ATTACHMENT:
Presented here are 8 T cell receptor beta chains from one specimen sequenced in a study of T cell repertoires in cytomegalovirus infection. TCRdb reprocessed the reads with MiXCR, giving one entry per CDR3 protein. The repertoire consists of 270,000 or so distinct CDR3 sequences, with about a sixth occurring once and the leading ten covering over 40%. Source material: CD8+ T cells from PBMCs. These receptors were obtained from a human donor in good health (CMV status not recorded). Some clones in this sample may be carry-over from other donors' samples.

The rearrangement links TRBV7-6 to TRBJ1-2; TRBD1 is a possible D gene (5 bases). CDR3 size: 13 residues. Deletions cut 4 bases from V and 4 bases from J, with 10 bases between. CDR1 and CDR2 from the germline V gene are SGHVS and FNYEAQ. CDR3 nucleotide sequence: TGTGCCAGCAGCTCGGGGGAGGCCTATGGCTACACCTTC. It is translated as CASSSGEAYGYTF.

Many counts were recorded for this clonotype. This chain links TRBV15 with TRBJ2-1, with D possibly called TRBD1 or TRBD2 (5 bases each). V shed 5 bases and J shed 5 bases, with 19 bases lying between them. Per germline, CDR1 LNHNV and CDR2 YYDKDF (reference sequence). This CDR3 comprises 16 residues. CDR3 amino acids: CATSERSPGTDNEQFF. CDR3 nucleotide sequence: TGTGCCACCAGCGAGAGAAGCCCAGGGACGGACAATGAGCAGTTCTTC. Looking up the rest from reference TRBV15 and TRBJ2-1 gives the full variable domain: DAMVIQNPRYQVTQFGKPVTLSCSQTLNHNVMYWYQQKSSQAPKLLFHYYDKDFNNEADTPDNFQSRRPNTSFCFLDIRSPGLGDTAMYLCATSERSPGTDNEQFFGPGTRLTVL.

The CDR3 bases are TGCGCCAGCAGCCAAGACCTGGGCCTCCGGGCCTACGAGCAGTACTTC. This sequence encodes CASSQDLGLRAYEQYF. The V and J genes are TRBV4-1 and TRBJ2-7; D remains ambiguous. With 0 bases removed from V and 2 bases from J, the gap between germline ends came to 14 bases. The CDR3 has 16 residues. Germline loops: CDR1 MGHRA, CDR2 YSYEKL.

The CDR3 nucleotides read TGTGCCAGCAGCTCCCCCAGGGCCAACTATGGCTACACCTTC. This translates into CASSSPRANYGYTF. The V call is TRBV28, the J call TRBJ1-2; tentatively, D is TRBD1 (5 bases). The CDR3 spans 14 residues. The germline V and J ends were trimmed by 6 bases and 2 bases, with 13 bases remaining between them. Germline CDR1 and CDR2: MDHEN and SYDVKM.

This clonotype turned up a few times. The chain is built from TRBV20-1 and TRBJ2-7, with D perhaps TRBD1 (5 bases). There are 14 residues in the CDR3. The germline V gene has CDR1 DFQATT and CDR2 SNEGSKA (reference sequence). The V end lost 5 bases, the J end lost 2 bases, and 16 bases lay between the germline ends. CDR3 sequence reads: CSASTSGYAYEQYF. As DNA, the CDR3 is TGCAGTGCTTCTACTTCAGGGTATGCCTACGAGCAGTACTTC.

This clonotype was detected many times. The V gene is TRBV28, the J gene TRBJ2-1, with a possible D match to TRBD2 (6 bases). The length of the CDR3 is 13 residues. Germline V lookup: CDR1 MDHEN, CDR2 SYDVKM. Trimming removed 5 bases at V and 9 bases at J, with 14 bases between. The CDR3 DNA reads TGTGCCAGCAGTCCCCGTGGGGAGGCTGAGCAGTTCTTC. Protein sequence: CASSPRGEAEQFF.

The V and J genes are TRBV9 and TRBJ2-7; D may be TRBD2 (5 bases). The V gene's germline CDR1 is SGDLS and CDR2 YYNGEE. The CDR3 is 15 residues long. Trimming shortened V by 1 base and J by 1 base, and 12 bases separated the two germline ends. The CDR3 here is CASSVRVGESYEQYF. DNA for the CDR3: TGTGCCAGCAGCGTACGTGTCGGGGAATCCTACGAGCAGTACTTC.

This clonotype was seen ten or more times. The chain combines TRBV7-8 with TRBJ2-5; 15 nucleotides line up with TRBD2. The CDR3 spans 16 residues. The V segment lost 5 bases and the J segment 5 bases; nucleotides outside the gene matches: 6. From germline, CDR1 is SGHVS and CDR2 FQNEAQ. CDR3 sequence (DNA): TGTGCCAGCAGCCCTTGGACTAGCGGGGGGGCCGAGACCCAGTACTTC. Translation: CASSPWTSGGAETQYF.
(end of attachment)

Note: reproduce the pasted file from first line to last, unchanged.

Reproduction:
Presented here are 8 T cell receptor beta chains from one specimen sequenced in a study of T cell repertoires in cytomegalovirus infection. TCRdb reprocessed the reads with MiXCR, giving one entry per CDR3 protein. The repertoire consists of 270,000 or so distinct CDR3 sequences, with about a sixth occurring once and the leading ten covering over 40%. Source material: CD8+ T cells from PBMCs. These receptors were obtained from a human donor in good health (CMV status not recorded). Some clones in this sample may be carry-over from other donors' samples.

The rearrangement links TRBV7-6 to TRBJ1-2; TRBD1 is a possible D gene (5 bases). CDR3 size: 13 residues. Deletions cut 4 bases from V and 4 bases from J, with 10 bases between. CDR1 and CDR2 from the germline V gene are SGHVS and FNYEAQ. CDR3 nucleotide sequence: TGTGCCAGCAGCTCGGGGGAGGCCTATGGCTACACCTTC. It is translated as CASSSGEAYGYTF.

Many counts were recorded for this clonotype. This chain links TRBV15 with TRBJ2-1, with D possibly called TRBD1 or TRBD2 (5 bases each). V shed 5 bases and J shed 5 bases, with 19 bases lying between them. Per germline, CDR1 LNHNV and CDR2 YYDKDF (reference sequence). This CDR3 comprises 16 residues. CDR3 amino acids: CATSERSPGTDNEQFF. CDR3 nucleotide sequence: TGTGCCACCAGCGAGAGAAGCCCAGGGACGGACAATGAGCAGTTCTTC. Looking up the rest from reference TRBV15 and TRBJ2-1 gives the full variable domain: DAMVIQNPRYQVTQFGKPVTLSCSQTLNHNVMYWYQQKSSQAPKLLFHYYDKDFNNEADTPDNFQSRRPNTSFCFLDIRSPGLGDTAMYLCATSERSPGTDNEQFFGPGTRLTVL.

The CDR3 bases are TGCGCCAGCAGCCAAGACCTGGGCCTCCGGGCCTACGAGCAGTACTTC. This sequence encodes CASSQDLGLRAYEQYF. The V and J genes are TRBV4-1 and TRBJ2-7; D remains ambiguous. With 0 bases removed from V and 2 bases from J, the gap between germline ends came to 14 bases. The CDR3 has 16 residues. Germline loops: CDR1 MGHRA, CDR2 YSYEKL.

The CDR3 nucleotides read TGTGCCAGCAGCTCCCCCAGGGCCAACTATGGCTACACCTTC. This translates into CASSSPRANYGYTF. The V call is TRBV28, the J call TRBJ1-2; tentatively, D is TRBD1 (5 bases). The CDR3 spans 14 residues. The germline V and J ends were trimmed by 6 bases and 2 bases, with 13 bases remaining between them. Germline CDR1 and CDR2: MDHEN and SYDVKM.

This clonotype turned up a few times. The chain is built from TRBV20-1 and TRBJ2-7, with D perhaps TRBD1 (5 bases). There are 14 residues in the CDR3. The germline V gene has CDR1 DFQATT and CDR2 SNEGSKA (reference sequence). The V end lost 5 bases, the J end lost 2 bases, and 16 bases lay between the germline ends. CDR3 sequence reads: CSASTSGYAYEQYF. As DNA, the CDR3 is TGCAGTGCTTCTACTTCAGGGTATGCCTACGAGCAGTACTTC.

This clonotype was detected many times. The V gene is TRBV28, the J gene TRBJ2-1, with a possible D match to TRBD2 (6 bases). The length of the CDR3 is 13 residues. Germline V lookup: CDR1 MDHEN, CDR2 SYDVKM. Trimming removed 5 bases at V and 9 bases at J, with 14 bases between. The CDR3 DNA reads TGTGCCAGCAGTCCCCGTGGGGAGGCTGAGCAGTTCTTC. Protein sequence: CASSPRGEAEQFF.

The V and J genes are TRBV9 and TRBJ2-7; D may be TRBD2 (5 bases). The V gene's germline CDR1 is SGDLS and CDR2 YYNGEE. The CDR3 is 15 residues long. Trimming shortened V by 1 base and J by 1 base, and 12 bases separated the two germline ends. The CDR3 here is CASSVRVGESYEQYF. DNA for the CDR3: TGTGCCAGCAGCGTACGTGTCGGGGAATCCTACGAGCAGTACTTC.

This clonotype was seen ten or more times. The chain combines TRBV7-8 with TRBJ2-5; 15 nucleotides line up with TRBD2. The CDR3 spans 16 residues. The V segment lost 5 bases and the J segment 5 bases; nucleotides outside the gene matches: 6. From germline, CDR1 is SGHVS and CDR2 FQNEAQ. CDR3 sequence (DNA): TGTGCCAGCAGCCCTTGGACTAGCGGGGGGGCCGAGACCCAGTACTTC. Translation: CASSPWTSGGAETQYF.